Beauty and the Beast (2017): An Unnecessary Remake That Played it Safe and Needed Better Singers or to not be a Musical

   “Beauty and the Beast” is a great example of an unnecessary remake and illustrates some great examples of the musical adapted to film. I’ll get into more of what I mean on both counts, and this isn’t a bad film per-say, it’s enjoyable…but it isn’t exactly good either. This is nostalgia that dares to be anything more and because of that nostalgia it drowns any chance for greatness. I’ll say non-spoiler thoughts, since there are a few differences…but if you’ve seen the animated film you’ve seen a much better telling of this tale with much better acting, song and animation.

    This film was directed by Ben Condon, written by Stephen Chbosky and produced by Todd Lieberman and David Hoberman.

     The story is a tale as old as time and goes back to the animated introduction of the original 1997 animated film…With the Prince being turned into a Beast for turning down a beggar woman who is asking for shelter, who is in fact a sorceress who curses him and his servants. After we pick up with Belle (Emma Watson) and her inventor father Maurice (Kevin Cline) are outcasts in a small town visit that find their life changed when Maurice stumbles upon the Beast’s (Dan Stevens) castle and is thrown into the dungeon for trespassing. Belle leaves to rescue him as she fends off her own Beast in the arrogant town hero of Gaston (Luke Evans) who wants her to be his wife. She trades her life for her father’s as the prisoner of the Beast and the story unfolds from there.

The Pros: The World – The world is one that I like…there is magic, curses and a relationship between the people of the village and castle before the Beast and the castle is cursed. There is the potential for politics too, both in the castle and town that is never fully explored beyond Gaston who is one of the more compelling characters in the film besides LaFou and the Beast.

The Ensemble – The only time the music works in this film is when the entire ensemble is singing. It is only at that time that it capture the large musical feel of the stage musical and original animated film.

Added Backstory – The added backstory is fantastic! Gaston is a war hero with PTSD, LaFou is Gaston’s friend rather than simply a patsy who helps him stay balanced, Maurice is an artist who lost his wife to the plague and the Beat had an abusive father. These are all great things that made it so I enjoyed the film, even though I don’t consider the film good.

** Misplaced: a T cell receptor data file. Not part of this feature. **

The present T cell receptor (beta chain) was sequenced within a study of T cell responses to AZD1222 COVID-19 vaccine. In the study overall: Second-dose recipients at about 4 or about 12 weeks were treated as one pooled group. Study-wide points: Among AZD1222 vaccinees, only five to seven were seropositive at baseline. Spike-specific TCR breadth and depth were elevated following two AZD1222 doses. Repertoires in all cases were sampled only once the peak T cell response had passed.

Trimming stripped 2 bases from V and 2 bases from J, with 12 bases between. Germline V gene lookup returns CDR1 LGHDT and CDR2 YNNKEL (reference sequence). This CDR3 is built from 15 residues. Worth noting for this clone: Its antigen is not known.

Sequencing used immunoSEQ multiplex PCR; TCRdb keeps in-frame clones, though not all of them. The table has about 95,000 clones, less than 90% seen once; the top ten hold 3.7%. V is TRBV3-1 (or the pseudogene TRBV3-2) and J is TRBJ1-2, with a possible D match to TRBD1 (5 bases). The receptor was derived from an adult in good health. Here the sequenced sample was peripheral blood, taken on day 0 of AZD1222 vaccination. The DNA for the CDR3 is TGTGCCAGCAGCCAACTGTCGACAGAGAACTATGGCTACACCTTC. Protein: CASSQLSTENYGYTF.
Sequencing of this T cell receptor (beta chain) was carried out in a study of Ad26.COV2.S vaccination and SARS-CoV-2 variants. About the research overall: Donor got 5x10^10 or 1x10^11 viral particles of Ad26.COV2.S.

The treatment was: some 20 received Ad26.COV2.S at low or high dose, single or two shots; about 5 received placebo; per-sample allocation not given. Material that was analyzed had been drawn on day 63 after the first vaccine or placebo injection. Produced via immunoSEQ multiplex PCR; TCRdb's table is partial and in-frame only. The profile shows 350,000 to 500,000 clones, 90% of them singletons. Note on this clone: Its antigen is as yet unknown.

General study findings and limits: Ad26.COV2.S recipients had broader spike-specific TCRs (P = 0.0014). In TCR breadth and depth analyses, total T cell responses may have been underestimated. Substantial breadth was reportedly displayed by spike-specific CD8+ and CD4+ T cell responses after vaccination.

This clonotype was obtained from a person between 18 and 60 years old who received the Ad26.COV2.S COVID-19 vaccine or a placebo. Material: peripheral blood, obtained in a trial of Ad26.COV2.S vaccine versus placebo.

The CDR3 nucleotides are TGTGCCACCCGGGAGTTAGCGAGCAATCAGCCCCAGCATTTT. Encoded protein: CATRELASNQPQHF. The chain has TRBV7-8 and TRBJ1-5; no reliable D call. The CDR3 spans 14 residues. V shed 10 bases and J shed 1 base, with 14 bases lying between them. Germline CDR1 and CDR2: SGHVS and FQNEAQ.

Okay: Actors With No Voice Training Singing – This film is done as a musical, and it cast Hollywood actors who by and large aren’t musically trained. It is obvious and it hurts the show since emotion is conveyed through song and when Emma Watson or Gaston is singing flat or goes off on a tangent it feels artificial and took me out of the film .

The Castle – The castle is large but feels small. It is connected by bridges but only feels large outside…inside it is all stairways and small rooms. Even the library is a disappointment and just looks like a study. This worked in scenes of intimacy but failed to show the magic of the original or to create a new unique magic.

The Cast – The cast is okay, they aren’t great…most of them can’t sing all that well when they are given solos and they feel cartoony, which feels weird in a live action film. The townspeople are all characters without any redeeming qualities, except those above who are given some depth at least…and others are written with modern day speech (Maurice and Belle) and feel like they were written for the actors and not the characters.

The Cons: Writing for Actors  not Characters – Belle is written as Emma Watson in this and it doesn’t fit the era. Some of the dialogue like “fearless” (how Maurice describes Belle’s mother) or Belle being persecuted for teaching a girl to read felt like they were writing for Emma Watson and not for Belle. Belle is a much more passive character and that doesn’t mean she can’t still be a feminist character, she is…but when the dialogue is all tell…it took me out of the story. Belle deserved a script written for Belle, not for an actress and icon.